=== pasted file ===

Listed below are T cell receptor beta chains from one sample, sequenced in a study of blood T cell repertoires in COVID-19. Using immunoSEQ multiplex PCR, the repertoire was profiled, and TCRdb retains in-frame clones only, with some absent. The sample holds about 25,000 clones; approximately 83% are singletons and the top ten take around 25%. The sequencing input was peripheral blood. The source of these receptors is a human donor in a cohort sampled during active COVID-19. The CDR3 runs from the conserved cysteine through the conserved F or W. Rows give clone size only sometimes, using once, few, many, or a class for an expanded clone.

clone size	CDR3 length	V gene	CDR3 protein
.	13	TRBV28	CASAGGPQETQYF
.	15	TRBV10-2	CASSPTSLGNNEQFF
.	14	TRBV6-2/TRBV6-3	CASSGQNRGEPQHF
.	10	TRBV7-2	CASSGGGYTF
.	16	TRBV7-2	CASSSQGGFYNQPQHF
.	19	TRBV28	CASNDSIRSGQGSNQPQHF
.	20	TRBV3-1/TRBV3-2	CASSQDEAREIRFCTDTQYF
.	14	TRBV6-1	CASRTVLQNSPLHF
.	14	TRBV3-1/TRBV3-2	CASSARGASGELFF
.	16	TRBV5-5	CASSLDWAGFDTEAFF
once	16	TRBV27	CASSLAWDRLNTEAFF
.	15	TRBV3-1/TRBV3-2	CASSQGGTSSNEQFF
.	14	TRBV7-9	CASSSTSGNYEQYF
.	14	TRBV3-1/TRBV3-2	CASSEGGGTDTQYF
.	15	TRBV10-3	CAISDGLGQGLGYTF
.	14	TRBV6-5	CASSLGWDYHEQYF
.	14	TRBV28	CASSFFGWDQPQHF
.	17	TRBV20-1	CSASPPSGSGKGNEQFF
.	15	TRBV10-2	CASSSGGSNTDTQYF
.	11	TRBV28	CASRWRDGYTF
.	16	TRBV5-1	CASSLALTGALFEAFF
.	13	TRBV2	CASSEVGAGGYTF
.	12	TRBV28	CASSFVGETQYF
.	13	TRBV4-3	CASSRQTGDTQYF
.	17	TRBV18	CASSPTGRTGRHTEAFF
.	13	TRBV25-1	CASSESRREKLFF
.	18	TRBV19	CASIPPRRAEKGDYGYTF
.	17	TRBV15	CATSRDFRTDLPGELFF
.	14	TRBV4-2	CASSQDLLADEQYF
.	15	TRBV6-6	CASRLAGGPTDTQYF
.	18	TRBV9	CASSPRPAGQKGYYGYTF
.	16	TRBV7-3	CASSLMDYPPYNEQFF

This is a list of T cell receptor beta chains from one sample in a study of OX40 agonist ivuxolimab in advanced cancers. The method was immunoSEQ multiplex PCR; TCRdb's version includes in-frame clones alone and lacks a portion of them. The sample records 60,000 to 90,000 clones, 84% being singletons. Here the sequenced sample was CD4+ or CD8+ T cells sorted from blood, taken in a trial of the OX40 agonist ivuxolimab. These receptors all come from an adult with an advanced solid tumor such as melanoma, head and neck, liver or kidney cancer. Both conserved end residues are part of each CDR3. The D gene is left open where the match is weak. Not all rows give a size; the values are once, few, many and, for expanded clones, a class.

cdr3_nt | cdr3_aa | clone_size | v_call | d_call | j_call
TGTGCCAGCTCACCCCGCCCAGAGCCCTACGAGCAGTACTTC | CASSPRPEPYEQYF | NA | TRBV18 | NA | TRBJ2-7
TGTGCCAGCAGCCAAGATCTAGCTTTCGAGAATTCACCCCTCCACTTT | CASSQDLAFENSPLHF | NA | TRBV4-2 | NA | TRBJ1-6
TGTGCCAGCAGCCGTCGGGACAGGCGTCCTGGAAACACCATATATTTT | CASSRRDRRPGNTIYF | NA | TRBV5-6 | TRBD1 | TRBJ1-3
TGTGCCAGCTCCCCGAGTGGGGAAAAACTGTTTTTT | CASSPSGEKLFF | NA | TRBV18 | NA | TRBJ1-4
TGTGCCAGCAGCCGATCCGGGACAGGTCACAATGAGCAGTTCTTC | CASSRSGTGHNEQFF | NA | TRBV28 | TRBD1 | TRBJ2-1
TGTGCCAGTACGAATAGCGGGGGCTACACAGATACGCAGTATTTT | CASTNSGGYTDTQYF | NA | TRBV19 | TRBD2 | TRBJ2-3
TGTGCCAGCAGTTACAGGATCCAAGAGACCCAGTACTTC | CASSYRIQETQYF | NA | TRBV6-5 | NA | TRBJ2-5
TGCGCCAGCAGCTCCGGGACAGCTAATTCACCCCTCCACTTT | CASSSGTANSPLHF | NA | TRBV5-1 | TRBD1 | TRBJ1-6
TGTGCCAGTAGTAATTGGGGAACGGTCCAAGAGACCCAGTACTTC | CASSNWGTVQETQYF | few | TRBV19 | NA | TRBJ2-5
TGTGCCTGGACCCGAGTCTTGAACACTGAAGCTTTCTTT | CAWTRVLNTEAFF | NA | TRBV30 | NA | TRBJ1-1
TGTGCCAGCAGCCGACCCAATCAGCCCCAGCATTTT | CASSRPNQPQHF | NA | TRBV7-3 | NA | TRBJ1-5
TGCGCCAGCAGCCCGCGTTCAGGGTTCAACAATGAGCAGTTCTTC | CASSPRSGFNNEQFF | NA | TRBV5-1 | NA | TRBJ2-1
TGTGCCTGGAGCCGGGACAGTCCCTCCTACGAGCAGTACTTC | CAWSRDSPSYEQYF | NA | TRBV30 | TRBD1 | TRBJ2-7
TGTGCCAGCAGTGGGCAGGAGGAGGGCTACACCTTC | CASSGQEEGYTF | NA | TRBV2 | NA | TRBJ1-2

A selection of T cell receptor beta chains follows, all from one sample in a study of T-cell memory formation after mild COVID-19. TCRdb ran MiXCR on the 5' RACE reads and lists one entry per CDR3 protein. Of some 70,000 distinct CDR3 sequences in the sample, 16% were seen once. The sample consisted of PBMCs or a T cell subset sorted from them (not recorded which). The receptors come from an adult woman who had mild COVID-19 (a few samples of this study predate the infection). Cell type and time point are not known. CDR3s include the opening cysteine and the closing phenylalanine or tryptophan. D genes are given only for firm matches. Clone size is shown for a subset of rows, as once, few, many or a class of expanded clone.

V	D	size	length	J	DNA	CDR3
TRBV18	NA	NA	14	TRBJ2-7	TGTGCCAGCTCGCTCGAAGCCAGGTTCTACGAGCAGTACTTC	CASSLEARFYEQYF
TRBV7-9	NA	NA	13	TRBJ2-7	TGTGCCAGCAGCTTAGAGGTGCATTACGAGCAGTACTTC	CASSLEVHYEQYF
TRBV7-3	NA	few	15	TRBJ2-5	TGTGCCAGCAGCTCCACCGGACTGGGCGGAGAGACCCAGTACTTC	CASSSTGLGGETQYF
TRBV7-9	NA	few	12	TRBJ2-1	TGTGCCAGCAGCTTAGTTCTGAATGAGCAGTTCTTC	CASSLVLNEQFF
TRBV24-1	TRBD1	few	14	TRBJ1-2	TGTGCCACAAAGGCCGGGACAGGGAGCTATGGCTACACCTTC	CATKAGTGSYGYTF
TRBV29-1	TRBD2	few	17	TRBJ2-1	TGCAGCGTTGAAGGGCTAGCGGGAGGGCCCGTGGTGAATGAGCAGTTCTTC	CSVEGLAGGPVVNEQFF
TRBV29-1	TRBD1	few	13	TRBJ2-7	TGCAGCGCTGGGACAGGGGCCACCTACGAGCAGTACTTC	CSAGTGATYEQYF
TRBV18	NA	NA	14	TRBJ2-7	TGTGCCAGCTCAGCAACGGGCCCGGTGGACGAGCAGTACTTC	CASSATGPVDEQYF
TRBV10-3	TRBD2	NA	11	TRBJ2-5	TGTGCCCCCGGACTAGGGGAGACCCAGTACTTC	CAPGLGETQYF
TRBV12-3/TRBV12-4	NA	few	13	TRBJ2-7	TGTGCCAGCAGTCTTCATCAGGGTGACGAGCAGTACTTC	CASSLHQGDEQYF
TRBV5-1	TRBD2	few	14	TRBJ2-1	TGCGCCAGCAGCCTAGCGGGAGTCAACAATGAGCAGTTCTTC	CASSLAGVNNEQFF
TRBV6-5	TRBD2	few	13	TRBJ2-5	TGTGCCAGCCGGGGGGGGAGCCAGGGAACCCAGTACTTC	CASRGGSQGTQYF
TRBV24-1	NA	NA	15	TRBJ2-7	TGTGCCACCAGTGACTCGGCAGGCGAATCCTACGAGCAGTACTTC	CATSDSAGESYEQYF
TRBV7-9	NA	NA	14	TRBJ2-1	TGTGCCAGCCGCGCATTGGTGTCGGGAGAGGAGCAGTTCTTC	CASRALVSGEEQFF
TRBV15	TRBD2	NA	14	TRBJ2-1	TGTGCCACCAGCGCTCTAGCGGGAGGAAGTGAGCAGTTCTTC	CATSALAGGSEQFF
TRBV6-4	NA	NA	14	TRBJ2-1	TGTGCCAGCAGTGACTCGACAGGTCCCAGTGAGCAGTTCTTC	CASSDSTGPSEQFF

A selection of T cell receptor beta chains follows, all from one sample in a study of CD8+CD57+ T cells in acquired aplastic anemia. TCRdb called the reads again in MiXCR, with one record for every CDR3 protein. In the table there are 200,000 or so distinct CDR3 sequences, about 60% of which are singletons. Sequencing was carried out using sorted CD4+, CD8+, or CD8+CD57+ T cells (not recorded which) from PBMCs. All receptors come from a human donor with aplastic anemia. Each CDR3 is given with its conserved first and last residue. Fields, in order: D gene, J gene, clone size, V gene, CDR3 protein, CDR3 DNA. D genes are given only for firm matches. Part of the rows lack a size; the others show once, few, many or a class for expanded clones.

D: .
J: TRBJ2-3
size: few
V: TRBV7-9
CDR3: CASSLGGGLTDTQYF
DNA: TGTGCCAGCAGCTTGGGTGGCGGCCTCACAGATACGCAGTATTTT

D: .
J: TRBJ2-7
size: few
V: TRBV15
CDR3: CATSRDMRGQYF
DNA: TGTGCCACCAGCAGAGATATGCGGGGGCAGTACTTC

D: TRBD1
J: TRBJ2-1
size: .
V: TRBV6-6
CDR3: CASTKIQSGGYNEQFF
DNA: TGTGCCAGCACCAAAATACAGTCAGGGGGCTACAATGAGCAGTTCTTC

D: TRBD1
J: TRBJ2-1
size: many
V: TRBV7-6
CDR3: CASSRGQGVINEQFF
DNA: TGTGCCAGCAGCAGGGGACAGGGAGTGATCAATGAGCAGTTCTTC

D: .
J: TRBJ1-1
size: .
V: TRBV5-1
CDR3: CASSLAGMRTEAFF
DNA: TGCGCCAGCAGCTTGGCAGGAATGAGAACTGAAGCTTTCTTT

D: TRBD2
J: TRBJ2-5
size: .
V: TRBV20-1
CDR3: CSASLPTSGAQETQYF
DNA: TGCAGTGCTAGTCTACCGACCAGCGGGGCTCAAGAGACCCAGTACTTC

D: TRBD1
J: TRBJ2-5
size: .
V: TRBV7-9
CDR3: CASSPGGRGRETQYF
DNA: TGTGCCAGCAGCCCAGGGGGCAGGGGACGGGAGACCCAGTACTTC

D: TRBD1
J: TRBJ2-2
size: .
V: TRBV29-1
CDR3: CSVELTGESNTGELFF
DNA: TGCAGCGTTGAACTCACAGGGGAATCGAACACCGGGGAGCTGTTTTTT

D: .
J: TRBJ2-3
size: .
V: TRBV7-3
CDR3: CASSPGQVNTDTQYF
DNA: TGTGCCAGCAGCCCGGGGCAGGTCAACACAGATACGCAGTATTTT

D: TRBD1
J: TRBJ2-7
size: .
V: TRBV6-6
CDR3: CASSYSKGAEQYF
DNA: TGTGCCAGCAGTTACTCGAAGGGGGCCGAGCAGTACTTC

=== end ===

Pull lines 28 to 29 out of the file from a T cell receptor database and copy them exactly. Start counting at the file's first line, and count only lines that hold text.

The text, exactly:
.	13	TRBV25-1	CASSESRREKLFF
.	18	TRBV19	CASIPPRRAEKGDYGYTF